Bladder Cancer Treatment (PDQ®)

As a National Cancer Institute (NCI)-designated Comprehensive Cancer Center, a core part of our mission is to educate patients and the community about cancer. The following summary is trusted information from the NCI.

General Information About Bladder Cancer

Bladder cancer is a disease in which malignant (cancer) cells form in the tissues of the bladder.

The bladder is a hollow organ in the lower part of the abdomen. It is shaped like a small balloon and has a muscular wall that allows it to get larger or smaller. The bladder stores urine until it is passed out of the body. Urine is the liquid waste that is made by the kidneys when they clean the blood. The urine passes from the two kidneys into the bladder through two tubes called ureters. When the bladder is emptied during urination, the urine goes from the bladder to the outside of the body through another tube called the urethra.

Anatomy of the male urinary system (left) and female urinary system (right) showing the kidneys, ureters, bladder, and urethra. Urine is made in the renal tubules and collects in the renal pelvis of each kidney. The urine flows from the kidneys through the ureters to the bladder. The urine is stored in the bladder until it leaves the body through the urethra.

There are three types of bladder cancer that begin in cells in the lining of the bladder. These cancers are named for the type of cells that become malignant (cancerous):

  • Transitional cell carcinoma: Cancer that begins in cells in the innermost tissue layer of the bladder. These cells are able to stretch when the bladder is full and shrink when it is emptied. Most bladder cancers begin in the transitional cells. Transitional cell carcinoma can be low-grade or high-grade:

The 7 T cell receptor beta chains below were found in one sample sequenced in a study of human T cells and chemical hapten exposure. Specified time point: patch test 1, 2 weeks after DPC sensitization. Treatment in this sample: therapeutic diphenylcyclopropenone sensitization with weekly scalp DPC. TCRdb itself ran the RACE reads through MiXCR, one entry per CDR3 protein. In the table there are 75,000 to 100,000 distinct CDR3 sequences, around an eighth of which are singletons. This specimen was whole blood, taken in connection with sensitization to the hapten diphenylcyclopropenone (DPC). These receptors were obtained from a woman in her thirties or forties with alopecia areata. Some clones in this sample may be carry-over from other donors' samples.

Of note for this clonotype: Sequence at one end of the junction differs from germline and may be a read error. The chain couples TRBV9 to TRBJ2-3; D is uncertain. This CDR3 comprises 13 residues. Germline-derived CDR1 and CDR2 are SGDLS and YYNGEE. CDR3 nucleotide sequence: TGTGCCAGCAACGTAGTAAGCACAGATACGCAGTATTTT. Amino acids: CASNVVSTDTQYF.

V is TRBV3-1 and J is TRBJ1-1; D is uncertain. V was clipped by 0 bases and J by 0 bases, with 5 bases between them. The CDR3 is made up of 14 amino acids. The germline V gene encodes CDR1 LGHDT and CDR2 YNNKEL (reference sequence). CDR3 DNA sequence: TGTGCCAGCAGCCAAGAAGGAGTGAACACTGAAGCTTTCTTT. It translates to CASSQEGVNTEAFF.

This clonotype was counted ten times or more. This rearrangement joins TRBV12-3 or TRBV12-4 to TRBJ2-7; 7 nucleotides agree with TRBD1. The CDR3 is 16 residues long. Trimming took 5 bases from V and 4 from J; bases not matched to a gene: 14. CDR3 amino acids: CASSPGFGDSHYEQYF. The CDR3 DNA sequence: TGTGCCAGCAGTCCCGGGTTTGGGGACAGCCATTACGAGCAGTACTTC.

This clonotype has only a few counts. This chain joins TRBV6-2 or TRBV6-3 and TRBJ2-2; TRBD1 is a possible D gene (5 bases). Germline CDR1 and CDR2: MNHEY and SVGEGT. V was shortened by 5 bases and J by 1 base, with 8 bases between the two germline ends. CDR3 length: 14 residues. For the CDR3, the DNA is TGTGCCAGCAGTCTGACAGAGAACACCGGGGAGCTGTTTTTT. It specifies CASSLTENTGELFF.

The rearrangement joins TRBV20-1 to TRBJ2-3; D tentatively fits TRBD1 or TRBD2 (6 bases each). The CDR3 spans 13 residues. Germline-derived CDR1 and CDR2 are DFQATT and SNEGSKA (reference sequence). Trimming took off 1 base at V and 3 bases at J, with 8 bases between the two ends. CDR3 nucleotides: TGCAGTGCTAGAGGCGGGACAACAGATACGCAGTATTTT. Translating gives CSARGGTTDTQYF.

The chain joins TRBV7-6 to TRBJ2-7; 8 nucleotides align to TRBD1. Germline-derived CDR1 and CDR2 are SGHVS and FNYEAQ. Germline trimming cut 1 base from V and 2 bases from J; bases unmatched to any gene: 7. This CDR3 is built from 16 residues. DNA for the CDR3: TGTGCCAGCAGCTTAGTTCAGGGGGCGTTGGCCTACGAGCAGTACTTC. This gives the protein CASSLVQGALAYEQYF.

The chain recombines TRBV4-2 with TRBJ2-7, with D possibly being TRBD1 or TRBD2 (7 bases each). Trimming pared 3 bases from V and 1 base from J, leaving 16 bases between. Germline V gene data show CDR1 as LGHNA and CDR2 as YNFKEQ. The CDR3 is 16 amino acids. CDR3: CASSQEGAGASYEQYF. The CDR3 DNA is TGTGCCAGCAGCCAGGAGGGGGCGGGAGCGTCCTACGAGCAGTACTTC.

• Low-grade transitional cell carcinoma often recurs (comes back) after treatment, but rarely spreads into the muscle layer of the bladder or to other parts of the body.
    • High-grade transitional cell carcinoma often recurs (comes back) after treatment and often spreads into the muscle layer of the bladder, to other parts of the body, and to lymph nodes. Almost all deaths from bladder cancer are due to high-grade disease.
  • Squamous cell carcinoma: Cancer that begins in squamous cells, which are thin, flat cells that may form in the bladder after long-term infection or irritation.
  • Adenocarcinoma: Cancer that begins in glandular (secretory) cells that are found in the lining of the bladder. This is a very rare type of bladder cancer.

Cancer that is in the lining of the bladder is called superficial bladder cancer. Cancer that has spread through the lining of the bladder and invades the muscle wall of the bladder or has spread to nearby organs and lymph nodes is called invasive bladder cancer.

See the following PDQ summaries for more information:

Smoking can affect the risk of bladder cancer.

Anything that increases your chance of getting a disease is called a risk factor. Having a risk factor does not mean that you will get cancer; not having risk factors doesn't mean that you will not get cancer. Talk to your doctor if you think you may be at risk for bladder cancer. Risk factors for bladder cancer include: